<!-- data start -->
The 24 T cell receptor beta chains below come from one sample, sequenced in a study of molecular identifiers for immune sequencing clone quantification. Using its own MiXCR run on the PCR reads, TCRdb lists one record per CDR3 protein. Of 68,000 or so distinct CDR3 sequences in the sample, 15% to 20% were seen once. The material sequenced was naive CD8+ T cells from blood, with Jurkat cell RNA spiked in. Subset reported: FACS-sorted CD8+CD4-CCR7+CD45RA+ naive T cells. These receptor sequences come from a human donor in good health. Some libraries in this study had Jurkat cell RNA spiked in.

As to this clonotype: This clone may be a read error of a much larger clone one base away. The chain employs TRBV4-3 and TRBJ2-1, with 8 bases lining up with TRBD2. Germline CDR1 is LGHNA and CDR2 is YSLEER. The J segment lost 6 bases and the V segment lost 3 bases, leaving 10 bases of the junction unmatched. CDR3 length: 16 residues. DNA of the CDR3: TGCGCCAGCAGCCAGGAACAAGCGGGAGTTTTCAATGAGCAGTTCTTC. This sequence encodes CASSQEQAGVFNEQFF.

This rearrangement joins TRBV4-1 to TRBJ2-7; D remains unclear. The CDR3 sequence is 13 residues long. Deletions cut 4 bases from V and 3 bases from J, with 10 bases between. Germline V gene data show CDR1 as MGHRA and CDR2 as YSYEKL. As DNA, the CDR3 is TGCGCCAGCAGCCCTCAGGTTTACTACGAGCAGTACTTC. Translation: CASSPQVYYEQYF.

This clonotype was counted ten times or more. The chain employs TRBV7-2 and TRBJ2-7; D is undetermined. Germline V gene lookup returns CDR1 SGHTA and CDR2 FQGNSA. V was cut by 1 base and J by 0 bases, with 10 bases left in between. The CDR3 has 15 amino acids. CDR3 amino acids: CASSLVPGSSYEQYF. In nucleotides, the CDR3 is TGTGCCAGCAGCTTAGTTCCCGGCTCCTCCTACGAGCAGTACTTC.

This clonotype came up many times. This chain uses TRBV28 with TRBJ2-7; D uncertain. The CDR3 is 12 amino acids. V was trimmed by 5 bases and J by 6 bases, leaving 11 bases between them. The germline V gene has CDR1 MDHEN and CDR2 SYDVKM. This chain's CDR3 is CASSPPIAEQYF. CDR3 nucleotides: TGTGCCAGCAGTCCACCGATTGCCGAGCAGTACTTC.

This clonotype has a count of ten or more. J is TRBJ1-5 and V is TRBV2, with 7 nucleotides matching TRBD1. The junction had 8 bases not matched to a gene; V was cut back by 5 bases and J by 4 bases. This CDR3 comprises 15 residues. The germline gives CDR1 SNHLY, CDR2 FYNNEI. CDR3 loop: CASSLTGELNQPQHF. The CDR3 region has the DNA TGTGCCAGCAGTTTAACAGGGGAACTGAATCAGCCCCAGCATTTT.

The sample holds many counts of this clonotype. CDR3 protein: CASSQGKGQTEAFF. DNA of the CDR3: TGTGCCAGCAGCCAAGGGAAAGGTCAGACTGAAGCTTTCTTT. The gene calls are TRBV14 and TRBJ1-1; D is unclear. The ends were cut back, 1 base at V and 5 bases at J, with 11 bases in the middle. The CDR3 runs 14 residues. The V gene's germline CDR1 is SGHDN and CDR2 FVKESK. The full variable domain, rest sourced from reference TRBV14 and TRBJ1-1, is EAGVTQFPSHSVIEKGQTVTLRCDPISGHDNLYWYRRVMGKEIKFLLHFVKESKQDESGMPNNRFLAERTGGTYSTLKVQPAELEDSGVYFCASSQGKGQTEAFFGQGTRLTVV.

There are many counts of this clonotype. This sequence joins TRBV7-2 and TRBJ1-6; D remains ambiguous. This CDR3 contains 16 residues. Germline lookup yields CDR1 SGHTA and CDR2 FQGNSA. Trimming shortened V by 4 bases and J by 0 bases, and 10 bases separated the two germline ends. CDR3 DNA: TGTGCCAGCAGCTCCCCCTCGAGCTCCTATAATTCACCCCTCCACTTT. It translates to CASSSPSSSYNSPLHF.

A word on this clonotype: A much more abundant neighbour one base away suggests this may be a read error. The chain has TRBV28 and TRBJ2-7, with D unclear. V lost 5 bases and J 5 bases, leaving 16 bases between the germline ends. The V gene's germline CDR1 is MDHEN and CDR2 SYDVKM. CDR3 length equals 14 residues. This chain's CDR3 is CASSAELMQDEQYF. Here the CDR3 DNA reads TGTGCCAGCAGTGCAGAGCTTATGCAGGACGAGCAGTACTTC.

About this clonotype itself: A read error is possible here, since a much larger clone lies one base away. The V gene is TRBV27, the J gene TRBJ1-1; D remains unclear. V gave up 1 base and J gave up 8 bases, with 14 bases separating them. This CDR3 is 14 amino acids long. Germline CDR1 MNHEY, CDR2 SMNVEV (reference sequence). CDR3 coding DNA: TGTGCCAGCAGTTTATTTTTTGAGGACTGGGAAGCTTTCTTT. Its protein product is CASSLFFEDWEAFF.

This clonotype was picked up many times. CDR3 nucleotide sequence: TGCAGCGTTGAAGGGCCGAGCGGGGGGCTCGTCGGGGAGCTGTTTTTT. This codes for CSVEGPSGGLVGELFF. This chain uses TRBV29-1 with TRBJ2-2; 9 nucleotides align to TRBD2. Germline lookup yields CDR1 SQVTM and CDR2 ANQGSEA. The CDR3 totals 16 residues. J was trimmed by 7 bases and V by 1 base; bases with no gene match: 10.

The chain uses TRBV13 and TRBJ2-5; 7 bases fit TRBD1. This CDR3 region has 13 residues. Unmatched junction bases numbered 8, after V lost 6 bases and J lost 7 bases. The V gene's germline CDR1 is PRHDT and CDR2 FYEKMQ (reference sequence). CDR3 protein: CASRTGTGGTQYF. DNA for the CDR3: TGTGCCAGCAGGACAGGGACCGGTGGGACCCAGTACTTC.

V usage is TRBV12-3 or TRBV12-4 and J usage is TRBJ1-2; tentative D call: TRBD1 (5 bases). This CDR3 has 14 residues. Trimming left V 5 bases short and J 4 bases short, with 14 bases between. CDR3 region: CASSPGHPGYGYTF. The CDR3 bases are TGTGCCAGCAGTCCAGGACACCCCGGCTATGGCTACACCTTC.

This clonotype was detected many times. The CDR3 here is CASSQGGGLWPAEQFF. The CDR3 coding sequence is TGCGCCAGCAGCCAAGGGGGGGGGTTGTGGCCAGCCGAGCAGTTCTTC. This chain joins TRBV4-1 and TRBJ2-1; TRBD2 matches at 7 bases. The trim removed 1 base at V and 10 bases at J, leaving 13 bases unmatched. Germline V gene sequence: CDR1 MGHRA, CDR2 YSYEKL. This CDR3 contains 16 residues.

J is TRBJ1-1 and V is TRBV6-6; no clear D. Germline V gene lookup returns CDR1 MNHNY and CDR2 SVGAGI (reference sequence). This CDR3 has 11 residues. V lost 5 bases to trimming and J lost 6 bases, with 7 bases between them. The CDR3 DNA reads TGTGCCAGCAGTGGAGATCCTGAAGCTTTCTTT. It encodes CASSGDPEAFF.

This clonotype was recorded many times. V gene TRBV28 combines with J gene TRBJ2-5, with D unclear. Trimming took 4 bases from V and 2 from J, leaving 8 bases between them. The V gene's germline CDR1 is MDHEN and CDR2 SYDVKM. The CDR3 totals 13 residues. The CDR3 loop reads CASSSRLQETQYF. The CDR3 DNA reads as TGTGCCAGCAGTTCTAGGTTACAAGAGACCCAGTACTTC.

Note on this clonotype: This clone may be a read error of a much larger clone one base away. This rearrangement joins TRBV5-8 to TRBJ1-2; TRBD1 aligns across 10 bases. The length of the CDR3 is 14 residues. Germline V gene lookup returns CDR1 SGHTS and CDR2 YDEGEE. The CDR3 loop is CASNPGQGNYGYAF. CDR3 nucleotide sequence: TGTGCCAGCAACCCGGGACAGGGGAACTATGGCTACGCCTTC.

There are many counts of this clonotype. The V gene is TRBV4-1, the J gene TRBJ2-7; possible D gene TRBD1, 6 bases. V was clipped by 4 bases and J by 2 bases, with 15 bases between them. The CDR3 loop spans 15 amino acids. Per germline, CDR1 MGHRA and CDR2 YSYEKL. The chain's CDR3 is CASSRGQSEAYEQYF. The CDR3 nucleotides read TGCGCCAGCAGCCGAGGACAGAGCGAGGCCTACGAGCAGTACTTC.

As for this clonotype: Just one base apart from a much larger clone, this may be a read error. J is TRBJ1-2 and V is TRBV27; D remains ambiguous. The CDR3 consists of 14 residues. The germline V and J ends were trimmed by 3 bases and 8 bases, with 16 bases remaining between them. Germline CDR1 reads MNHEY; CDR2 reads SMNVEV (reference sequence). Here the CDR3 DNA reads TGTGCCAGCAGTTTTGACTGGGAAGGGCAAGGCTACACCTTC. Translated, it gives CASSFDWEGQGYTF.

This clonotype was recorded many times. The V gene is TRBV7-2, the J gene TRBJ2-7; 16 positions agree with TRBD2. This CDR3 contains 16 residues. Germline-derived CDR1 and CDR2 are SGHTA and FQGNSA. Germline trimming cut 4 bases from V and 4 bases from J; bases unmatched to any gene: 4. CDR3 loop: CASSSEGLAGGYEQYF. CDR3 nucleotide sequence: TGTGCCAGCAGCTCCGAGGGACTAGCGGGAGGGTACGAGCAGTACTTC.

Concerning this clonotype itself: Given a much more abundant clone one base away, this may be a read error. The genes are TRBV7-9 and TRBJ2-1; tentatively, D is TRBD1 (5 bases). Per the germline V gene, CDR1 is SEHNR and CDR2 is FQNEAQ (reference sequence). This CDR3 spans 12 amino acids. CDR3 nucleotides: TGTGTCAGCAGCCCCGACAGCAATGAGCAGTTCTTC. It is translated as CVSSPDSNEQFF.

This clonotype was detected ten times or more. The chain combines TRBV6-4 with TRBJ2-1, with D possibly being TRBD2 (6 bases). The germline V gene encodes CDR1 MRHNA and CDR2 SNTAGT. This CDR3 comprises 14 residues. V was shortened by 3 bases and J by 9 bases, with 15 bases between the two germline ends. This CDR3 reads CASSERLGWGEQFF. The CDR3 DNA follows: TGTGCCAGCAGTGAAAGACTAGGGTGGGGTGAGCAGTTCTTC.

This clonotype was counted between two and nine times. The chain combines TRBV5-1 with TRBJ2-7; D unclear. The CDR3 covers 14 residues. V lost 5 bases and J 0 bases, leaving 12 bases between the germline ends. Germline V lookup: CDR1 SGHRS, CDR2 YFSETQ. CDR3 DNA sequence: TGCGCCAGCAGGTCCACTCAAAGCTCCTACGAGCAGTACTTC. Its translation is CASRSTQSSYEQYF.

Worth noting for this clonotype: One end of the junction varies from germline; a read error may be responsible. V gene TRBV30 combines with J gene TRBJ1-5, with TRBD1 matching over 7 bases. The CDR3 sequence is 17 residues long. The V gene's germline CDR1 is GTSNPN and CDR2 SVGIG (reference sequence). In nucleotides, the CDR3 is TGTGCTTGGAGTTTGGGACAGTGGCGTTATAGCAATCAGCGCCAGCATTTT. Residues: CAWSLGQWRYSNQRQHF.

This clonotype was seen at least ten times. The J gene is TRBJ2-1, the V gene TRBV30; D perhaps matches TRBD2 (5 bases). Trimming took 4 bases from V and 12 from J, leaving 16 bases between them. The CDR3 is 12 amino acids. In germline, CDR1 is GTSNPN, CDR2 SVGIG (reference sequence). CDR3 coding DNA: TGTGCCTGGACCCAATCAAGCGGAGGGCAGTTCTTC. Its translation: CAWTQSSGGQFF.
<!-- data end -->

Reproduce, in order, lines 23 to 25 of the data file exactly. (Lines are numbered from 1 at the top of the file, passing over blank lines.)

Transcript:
This clonotype was counted between two and nine times. The chain combines TRBV5-1 with TRBJ2-7; D unclear. The CDR3 covers 14 residues. V lost 5 bases and J 0 bases, leaving 12 bases between the germline ends. Germline V lookup: CDR1 SGHRS, CDR2 YFSETQ. CDR3 DNA sequence: TGCGCCAGCAGGTCCACTCAAAGCTCCTACGAGCAGTACTTC. Its translation is CASRSTQSSYEQYF.

Worth noting for this clonotype: One end of the junction varies from germline; a read error may be responsible. V gene TRBV30 combines with J gene TRBJ1-5, with TRBD1 matching over 7 bases. The CDR3 sequence is 17 residues long. The V gene's germline CDR1 is GTSNPN and CDR2 SVGIG (reference sequence). In nucleotides, the CDR3 is TGTGCTTGGAGTTTGGGACAGTGGCGTTATAGCAATCAGCGCCAGCATTTT. Residues: CAWSLGQWRYSNQRQHF.

This clonotype was seen at least ten times. The J gene is TRBJ2-1, the V gene TRBV30; D perhaps matches TRBD2 (5 bases). Trimming took 4 bases from V and 12 from J, leaving 16 bases between them. The CDR3 is 12 amino acids. In germline, CDR1 is GTSNPN, CDR2 SVGIG (reference sequence). CDR3 coding DNA: TGTGCCTGGACCCAATCAAGCGGAGGGCAGTTCTTC. Its translation: CAWTQSSGGQFF.